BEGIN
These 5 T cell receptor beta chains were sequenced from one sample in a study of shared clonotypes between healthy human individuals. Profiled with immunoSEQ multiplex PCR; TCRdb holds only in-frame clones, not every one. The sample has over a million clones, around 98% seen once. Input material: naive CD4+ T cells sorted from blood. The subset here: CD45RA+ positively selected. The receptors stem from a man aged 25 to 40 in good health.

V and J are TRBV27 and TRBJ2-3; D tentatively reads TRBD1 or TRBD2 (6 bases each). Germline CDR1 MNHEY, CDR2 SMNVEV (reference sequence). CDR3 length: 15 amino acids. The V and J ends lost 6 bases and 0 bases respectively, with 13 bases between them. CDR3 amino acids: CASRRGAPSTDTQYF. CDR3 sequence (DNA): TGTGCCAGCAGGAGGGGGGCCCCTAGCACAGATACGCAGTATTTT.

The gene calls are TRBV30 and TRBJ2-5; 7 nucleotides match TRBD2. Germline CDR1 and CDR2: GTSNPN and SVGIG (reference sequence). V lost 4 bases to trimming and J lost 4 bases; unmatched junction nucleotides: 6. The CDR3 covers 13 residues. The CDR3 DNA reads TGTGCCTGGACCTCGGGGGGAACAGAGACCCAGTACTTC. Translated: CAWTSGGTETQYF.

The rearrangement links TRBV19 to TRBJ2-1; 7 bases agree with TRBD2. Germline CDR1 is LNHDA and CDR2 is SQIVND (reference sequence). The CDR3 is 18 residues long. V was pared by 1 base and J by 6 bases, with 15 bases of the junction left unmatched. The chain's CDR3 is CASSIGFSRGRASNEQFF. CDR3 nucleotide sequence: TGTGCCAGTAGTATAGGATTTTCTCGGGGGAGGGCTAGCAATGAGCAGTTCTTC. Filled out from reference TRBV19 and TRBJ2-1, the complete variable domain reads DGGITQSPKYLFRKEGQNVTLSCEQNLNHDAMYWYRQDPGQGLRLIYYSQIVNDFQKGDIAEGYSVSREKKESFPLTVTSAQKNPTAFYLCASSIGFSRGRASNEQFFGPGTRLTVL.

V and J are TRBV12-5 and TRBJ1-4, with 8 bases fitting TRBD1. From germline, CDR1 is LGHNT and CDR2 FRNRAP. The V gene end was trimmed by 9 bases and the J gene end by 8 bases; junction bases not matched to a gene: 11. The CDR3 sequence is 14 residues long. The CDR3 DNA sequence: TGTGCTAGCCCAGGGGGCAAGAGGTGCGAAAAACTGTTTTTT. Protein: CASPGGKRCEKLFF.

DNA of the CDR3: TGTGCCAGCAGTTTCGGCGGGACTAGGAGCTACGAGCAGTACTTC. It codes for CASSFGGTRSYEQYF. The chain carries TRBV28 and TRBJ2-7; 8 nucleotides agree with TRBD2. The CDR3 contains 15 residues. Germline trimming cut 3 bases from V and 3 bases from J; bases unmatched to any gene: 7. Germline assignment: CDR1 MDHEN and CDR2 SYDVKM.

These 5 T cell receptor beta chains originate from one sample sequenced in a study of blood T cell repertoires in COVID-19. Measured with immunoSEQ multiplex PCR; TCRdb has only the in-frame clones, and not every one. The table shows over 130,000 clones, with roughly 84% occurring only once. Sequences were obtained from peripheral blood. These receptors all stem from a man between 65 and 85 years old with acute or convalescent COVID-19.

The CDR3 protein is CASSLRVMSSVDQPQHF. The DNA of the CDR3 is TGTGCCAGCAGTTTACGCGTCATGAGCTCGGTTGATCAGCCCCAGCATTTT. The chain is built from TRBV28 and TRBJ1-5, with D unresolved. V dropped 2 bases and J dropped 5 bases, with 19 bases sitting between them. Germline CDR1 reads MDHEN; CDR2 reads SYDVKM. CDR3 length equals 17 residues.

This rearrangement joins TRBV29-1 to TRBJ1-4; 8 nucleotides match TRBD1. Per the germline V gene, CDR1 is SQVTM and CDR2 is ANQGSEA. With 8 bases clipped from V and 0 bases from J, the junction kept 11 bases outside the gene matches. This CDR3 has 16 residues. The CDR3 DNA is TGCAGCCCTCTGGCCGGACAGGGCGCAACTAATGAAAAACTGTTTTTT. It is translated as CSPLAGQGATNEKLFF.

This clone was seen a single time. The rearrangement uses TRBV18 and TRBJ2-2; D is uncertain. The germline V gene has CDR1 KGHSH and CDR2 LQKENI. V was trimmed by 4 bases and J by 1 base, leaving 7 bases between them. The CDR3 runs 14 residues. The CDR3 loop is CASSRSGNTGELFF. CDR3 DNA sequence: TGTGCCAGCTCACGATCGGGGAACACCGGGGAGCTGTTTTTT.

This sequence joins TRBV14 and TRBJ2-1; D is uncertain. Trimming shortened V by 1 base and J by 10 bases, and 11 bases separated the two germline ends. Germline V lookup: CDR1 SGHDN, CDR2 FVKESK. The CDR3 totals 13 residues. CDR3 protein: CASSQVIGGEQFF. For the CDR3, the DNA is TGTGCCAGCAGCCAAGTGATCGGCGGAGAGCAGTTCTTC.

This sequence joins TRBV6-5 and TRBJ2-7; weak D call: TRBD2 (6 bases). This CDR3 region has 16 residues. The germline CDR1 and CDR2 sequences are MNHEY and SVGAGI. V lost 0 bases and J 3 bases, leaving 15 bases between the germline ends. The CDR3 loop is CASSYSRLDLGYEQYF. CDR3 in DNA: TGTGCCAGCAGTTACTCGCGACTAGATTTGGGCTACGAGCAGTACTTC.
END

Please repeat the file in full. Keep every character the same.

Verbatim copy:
These 5 T cell receptor beta chains were sequenced from one sample in a study of shared clonotypes between healthy human individuals. Profiled with immunoSEQ multiplex PCR; TCRdb holds only in-frame clones, not every one. The sample has over a million clones, around 98% seen once. Input material: naive CD4+ T cells sorted from blood. The subset here: CD45RA+ positively selected. The receptors stem from a man aged 25 to 40 in good health.

V and J are TRBV27 and TRBJ2-3; D tentatively reads TRBD1 or TRBD2 (6 bases each). Germline CDR1 MNHEY, CDR2 SMNVEV (reference sequence). CDR3 length: 15 amino acids. The V and J ends lost 6 bases and 0 bases respectively, with 13 bases between them. CDR3 amino acids: CASRRGAPSTDTQYF. CDR3 sequence (DNA): TGTGCCAGCAGGAGGGGGGCCCCTAGCACAGATACGCAGTATTTT.

The gene calls are TRBV30 and TRBJ2-5; 7 nucleotides match TRBD2. Germline CDR1 and CDR2: GTSNPN and SVGIG (reference sequence). V lost 4 bases to trimming and J lost 4 bases; unmatched junction nucleotides: 6. The CDR3 covers 13 residues. The CDR3 DNA reads TGTGCCTGGACCTCGGGGGGAACAGAGACCCAGTACTTC. Translated: CAWTSGGTETQYF.

The rearrangement links TRBV19 to TRBJ2-1; 7 bases agree with TRBD2. Germline CDR1 is LNHDA and CDR2 is SQIVND (reference sequence). The CDR3 is 18 residues long. V was pared by 1 base and J by 6 bases, with 15 bases of the junction left unmatched. The chain's CDR3 is CASSIGFSRGRASNEQFF. CDR3 nucleotide sequence: TGTGCCAGTAGTATAGGATTTTCTCGGGGGAGGGCTAGCAATGAGCAGTTCTTC. Filled out from reference TRBV19 and TRBJ2-1, the complete variable domain reads DGGITQSPKYLFRKEGQNVTLSCEQNLNHDAMYWYRQDPGQGLRLIYYSQIVNDFQKGDIAEGYSVSREKKESFPLTVTSAQKNPTAFYLCASSIGFSRGRASNEQFFGPGTRLTVL.

V and J are TRBV12-5 and TRBJ1-4, with 8 bases fitting TRBD1. From germline, CDR1 is LGHNT and CDR2 FRNRAP. The V gene end was trimmed by 9 bases and the J gene end by 8 bases; junction bases not matched to a gene: 11. The CDR3 sequence is 14 residues long. The CDR3 DNA sequence: TGTGCTAGCCCAGGGGGCAAGAGGTGCGAAAAACTGTTTTTT. Protein: CASPGGKRCEKLFF.

DNA of the CDR3: TGTGCCAGCAGTTTCGGCGGGACTAGGAGCTACGAGCAGTACTTC. It codes for CASSFGGTRSYEQYF. The chain carries TRBV28 and TRBJ2-7; 8 nucleotides agree with TRBD2. The CDR3 contains 15 residues. Germline trimming cut 3 bases from V and 3 bases from J; bases unmatched to any gene: 7. Germline assignment: CDR1 MDHEN and CDR2 SYDVKM.

These 5 T cell receptor beta chains originate from one sample sequenced in a study of blood T cell repertoires in COVID-19. Measured with immunoSEQ multiplex PCR; TCRdb has only the in-frame clones, and not every one. The table shows over 130,000 clones, with roughly 84% occurring only once. Sequences were obtained from peripheral blood. These receptors all stem from a man between 65 and 85 years old with acute or convalescent COVID-19.

The CDR3 protein is CASSLRVMSSVDQPQHF. The DNA of the CDR3 is TGTGCCAGCAGTTTACGCGTCATGAGCTCGGTTGATCAGCCCCAGCATTTT. The chain is built from TRBV28 and TRBJ1-5, with D unresolved. V dropped 2 bases and J dropped 5 bases, with 19 bases sitting between them. Germline CDR1 reads MDHEN; CDR2 reads SYDVKM. CDR3 length equals 17 residues.

This rearrangement joins TRBV29-1 to TRBJ1-4; 8 nucleotides match TRBD1. Per the germline V gene, CDR1 is SQVTM and CDR2 is ANQGSEA. With 8 bases clipped from V and 0 bases from J, the junction kept 11 bases outside the gene matches. This CDR3 has 16 residues. The CDR3 DNA is TGCAGCCCTCTGGCCGGACAGGGCGCAACTAATGAAAAACTGTTTTTT. It is translated as CSPLAGQGATNEKLFF.

This clone was seen a single time. The rearrangement uses TRBV18 and TRBJ2-2; D is uncertain. The germline V gene has CDR1 KGHSH and CDR2 LQKENI. V was trimmed by 4 bases and J by 1 base, leaving 7 bases between them. The CDR3 runs 14 residues. The CDR3 loop is CASSRSGNTGELFF. CDR3 DNA sequence: TGTGCCAGCTCACGATCGGGGAACACCGGGGAGCTGTTTTTT.

This sequence joins TRBV14 and TRBJ2-1; D is uncertain. Trimming shortened V by 1 base and J by 10 bases, and 11 bases separated the two germline ends. Germline V lookup: CDR1 SGHDN, CDR2 FVKESK. The CDR3 totals 13 residues. CDR3 protein: CASSQVIGGEQFF. For the CDR3, the DNA is TGTGCCAGCAGCCAAGTGATCGGCGGAGAGCAGTTCTTC.

This sequence joins TRBV6-5 and TRBJ2-7; weak D call: TRBD2 (6 bases). This CDR3 region has 16 residues. The germline CDR1 and CDR2 sequences are MNHEY and SVGAGI. V lost 0 bases and J 3 bases, leaving 15 bases between the germline ends. The CDR3 loop is CASSYSRLDLGYEQYF. CDR3 in DNA: TGTGCCAGCAGTTACTCGCGACTAGATTTGGGCTACGAGCAGTACTTC.